First published in The Herald on 14 October, 2013
City Halls, Glasgow
There was a smallish turnout for this Friday-night concert, surprising given the easy appeal of the programme. Perhaps that the soloist, pianist Llyr Williams, had performed a weekend of concerts in Glasgow only a fortnight ago was a factor, or that we’ll be hearing a lot of him anyway as the city’s new artist-in-resident. Either way, the audience energy seemed to reflect back onto stage: it was one of the most subdued Scottish Chamber Orchestra performances I’ve heard.
Much of that was down to Williams, whose playing was markedly undemonstrative. He delivered the first phrase of Mozart’s Piano Concerto in A K488 as if there was all the time in the world, so laid-back it was nearly supine, and his ultra-smooth legatos begged for a tad more punctuation. The concerto’s slow movement was breathtaking, though, with its sad, sweet lines passing beautifully between piano and winds.
In Janacek’s Concertino â€“ a spry chamber piece from 1925 â€“ Williams softened the jaggy opening with heavy pedalling and played down the jocular twists. If the first movement depicted a grumpy hedgehog (Janacek’s intention) it was a solemn beast indeed. Clarinettist Maximiliano Martin expertly navigated the second movement’s fidgety squirrel, but again Williams’s touch seemed tacitern. Even the fourth movement’s Mussorgskian climax lacked the breadth it needed. Williams isn’t always such a reticent communicator.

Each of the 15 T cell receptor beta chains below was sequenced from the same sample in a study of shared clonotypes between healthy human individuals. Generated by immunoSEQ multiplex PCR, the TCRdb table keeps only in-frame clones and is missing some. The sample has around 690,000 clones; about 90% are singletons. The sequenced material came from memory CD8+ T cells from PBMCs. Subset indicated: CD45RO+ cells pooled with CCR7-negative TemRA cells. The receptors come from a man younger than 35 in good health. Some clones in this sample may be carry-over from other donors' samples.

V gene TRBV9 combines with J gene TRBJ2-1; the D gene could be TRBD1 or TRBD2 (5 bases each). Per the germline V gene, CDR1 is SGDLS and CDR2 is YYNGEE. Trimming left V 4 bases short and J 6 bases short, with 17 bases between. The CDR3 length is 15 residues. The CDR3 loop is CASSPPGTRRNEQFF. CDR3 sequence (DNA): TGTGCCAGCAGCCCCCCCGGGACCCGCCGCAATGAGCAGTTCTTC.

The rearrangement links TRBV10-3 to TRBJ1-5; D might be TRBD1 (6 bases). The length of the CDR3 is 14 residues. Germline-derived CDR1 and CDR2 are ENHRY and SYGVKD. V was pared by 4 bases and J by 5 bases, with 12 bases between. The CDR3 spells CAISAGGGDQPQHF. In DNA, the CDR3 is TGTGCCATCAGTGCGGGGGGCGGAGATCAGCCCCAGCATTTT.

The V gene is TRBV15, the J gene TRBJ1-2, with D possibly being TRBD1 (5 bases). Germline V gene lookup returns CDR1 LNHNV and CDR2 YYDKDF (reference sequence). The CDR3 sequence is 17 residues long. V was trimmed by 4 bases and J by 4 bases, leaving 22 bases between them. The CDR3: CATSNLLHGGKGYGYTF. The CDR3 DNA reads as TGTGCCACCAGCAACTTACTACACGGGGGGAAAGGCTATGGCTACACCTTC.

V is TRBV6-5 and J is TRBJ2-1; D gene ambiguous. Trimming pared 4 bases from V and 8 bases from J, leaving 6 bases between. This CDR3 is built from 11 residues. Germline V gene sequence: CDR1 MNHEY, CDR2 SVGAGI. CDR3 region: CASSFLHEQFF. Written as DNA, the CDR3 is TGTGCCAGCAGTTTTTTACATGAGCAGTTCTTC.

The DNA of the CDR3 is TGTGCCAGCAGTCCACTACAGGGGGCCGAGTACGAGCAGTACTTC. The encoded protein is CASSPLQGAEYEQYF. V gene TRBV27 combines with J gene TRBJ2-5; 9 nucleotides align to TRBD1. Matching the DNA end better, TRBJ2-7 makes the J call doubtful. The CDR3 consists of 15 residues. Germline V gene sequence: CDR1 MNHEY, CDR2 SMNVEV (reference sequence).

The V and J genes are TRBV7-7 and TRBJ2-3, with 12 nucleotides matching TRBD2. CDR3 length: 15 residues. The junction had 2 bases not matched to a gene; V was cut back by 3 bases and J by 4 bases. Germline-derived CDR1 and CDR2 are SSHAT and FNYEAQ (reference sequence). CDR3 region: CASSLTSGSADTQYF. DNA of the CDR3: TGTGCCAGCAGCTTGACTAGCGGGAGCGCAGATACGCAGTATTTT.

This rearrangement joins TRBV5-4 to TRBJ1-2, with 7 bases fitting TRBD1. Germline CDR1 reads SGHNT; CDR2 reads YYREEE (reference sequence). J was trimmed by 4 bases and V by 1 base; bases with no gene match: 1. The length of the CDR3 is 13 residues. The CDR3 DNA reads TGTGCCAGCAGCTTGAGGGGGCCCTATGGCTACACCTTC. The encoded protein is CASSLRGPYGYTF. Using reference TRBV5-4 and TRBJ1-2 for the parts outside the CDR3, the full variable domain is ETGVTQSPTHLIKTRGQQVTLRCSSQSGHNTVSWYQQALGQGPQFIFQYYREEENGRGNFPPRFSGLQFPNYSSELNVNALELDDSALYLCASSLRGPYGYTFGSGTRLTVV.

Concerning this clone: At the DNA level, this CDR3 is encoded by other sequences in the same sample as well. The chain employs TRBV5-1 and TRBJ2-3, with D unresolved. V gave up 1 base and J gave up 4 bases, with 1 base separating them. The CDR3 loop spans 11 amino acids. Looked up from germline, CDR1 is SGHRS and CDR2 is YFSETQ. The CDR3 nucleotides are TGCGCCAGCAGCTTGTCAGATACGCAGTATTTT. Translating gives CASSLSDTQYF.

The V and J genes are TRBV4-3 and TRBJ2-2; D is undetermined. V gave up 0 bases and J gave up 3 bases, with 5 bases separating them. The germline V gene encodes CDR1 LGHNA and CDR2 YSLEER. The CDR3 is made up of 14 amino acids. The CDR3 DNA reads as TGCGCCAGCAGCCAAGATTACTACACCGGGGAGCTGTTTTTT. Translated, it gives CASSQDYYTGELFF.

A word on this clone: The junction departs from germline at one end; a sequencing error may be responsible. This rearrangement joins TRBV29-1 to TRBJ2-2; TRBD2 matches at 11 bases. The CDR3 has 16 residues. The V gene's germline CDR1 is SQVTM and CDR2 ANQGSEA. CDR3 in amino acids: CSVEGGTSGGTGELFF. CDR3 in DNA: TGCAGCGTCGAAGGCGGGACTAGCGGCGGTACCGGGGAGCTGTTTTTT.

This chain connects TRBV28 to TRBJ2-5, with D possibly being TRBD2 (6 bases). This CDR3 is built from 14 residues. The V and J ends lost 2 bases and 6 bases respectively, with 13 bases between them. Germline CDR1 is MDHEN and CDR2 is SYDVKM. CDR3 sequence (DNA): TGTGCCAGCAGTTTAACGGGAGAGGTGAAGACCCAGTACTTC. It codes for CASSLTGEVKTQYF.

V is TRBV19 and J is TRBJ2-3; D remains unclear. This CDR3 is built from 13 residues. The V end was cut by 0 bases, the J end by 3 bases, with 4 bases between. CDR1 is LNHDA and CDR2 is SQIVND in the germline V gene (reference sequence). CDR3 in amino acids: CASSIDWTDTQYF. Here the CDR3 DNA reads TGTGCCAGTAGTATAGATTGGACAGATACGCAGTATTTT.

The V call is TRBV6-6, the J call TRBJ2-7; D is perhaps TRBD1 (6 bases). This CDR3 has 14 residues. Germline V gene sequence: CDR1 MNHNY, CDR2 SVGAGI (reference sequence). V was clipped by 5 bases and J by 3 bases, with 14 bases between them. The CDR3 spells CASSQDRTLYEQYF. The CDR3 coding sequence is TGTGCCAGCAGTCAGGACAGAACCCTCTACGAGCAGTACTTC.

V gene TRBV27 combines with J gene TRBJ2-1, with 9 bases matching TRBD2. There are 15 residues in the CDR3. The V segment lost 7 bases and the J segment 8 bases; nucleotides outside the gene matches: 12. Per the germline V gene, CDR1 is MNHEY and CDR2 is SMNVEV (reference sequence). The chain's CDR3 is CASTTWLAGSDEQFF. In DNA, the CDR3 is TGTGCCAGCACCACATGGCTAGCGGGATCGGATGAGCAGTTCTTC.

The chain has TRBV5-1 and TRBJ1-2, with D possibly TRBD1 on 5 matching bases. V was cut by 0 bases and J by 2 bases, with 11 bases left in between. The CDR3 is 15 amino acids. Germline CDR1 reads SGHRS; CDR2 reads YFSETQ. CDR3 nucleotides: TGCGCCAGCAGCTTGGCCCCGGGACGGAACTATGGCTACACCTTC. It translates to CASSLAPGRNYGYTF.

Alexander Janiczek directed from the violin, sharing his usual spirit of camaraderie and close listening. Dvorak’s Notturno began shyly, silvery strands in the upper strings urged on by lively cellos and basses. Mozart’s Prague Symphony had gracious, unforced exuberance. The SCO has sounded brighter, brisker, springier, but this was a golden autumnal sound to suit the season.